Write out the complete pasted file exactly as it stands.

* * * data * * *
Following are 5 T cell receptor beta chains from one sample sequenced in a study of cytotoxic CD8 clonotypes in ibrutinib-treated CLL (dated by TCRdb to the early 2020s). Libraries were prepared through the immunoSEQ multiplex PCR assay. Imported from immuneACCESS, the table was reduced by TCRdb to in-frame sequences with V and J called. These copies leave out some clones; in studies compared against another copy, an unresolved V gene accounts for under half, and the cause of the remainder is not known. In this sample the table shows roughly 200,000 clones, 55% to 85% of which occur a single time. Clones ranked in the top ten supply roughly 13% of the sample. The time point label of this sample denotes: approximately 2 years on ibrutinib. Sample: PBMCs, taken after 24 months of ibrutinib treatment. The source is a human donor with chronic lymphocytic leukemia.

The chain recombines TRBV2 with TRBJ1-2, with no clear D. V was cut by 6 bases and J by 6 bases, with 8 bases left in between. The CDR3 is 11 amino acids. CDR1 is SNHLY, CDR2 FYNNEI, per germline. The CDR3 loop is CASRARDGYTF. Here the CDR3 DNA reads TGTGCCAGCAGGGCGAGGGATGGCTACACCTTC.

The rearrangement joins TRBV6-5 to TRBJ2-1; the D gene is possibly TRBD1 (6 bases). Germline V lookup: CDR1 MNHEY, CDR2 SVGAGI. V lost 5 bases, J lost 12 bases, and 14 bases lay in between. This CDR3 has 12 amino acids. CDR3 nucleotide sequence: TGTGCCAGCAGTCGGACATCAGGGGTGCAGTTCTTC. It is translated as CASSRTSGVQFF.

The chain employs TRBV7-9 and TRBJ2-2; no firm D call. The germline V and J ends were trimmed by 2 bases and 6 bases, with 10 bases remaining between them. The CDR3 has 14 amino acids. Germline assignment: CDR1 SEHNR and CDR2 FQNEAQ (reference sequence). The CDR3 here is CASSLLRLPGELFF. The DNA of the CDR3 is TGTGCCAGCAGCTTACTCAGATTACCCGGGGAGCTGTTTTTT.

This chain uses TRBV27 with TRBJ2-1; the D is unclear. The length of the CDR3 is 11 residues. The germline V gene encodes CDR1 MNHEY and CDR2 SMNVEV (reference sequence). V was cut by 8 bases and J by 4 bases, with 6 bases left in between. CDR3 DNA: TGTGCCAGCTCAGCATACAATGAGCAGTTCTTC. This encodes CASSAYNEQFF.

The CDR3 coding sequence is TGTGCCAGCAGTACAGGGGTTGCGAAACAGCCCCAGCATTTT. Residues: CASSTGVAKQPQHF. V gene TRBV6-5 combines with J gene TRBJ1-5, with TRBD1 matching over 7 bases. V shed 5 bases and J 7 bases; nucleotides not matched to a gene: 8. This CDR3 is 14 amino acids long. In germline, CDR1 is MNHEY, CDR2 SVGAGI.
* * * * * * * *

Following are 5 T cell receptor beta chains from one sample sequenced in a study of cytotoxic CD8 clonotypes in ibrutinib-treated CLL (dated by TCRdb to the early 2020s). Libraries were prepared through the immunoSEQ multiplex PCR assay. Imported from immuneACCESS, the table was reduced by TCRdb to in-frame sequences with V and J called. These copies leave out some clones; in studies compared against another copy, an unresolved V gene accounts for under half, and the cause of the remainder is not known. In this sample the table shows roughly 200,000 clones, 55% to 85% of which occur a single time. Clones ranked in the top ten supply roughly 13% of the sample. The time point label of this sample denotes: approximately 2 years on ibrutinib. Sample: PBMCs, taken after 24 months of ibrutinib treatment. The source is a human donor with chronic lymphocytic leukemia.

The chain recombines TRBV2 with TRBJ1-2, with no clear D. V was cut by 6 bases and J by 6 bases, with 8 bases left in between. The CDR3 is 11 amino acids. CDR1 is SNHLY, CDR2 FYNNEI, per germline. The CDR3 loop is CASRARDGYTF. Here the CDR3 DNA reads TGTGCCAGCAGGGCGAGGGATGGCTACACCTTC.

The rearrangement joins TRBV6-5 to TRBJ2-1; the D gene is possibly TRBD1 (6 bases). Germline V lookup: CDR1 MNHEY, CDR2 SVGAGI. V lost 5 bases, J lost 12 bases, and 14 bases lay in between. This CDR3 has 12 amino acids. CDR3 nucleotide sequence: TGTGCCAGCAGTCGGACATCAGGGGTGCAGTTCTTC. It is translated as CASSRTSGVQFF.

The chain employs TRBV7-9 and TRBJ2-2; no firm D call. The germline V and J ends were trimmed by 2 bases and 6 bases, with 10 bases remaining between them. The CDR3 has 14 amino acids. Germline assignment: CDR1 SEHNR and CDR2 FQNEAQ (reference sequence). The CDR3 here is CASSLLRLPGELFF. The DNA of the CDR3 is TGTGCCAGCAGCTTACTCAGATTACCCGGGGAGCTGTTTTTT.

This chain uses TRBV27 with TRBJ2-1; the D is unclear. The length of the CDR3 is 11 residues. The germline V gene encodes CDR1 MNHEY and CDR2 SMNVEV (reference sequence). V was cut by 8 bases and J by 4 bases, with 6 bases left in between. CDR3 DNA: TGTGCCAGCTCAGCATACAATGAGCAGTTCTTC. This encodes CASSAYNEQFF.

The CDR3 coding sequence is TGTGCCAGCAGTACAGGGGTTGCGAAACAGCCCCAGCATTTT. Residues: CASSTGVAKQPQHF. V gene TRBV6-5 combines with J gene TRBJ1-5, with TRBD1 matching over 7 bases. V shed 5 bases and J 7 bases; nucleotides not matched to a gene: 8. This CDR3 is 14 amino acids long. In germline, CDR1 is MNHEY, CDR2 SVGAGI.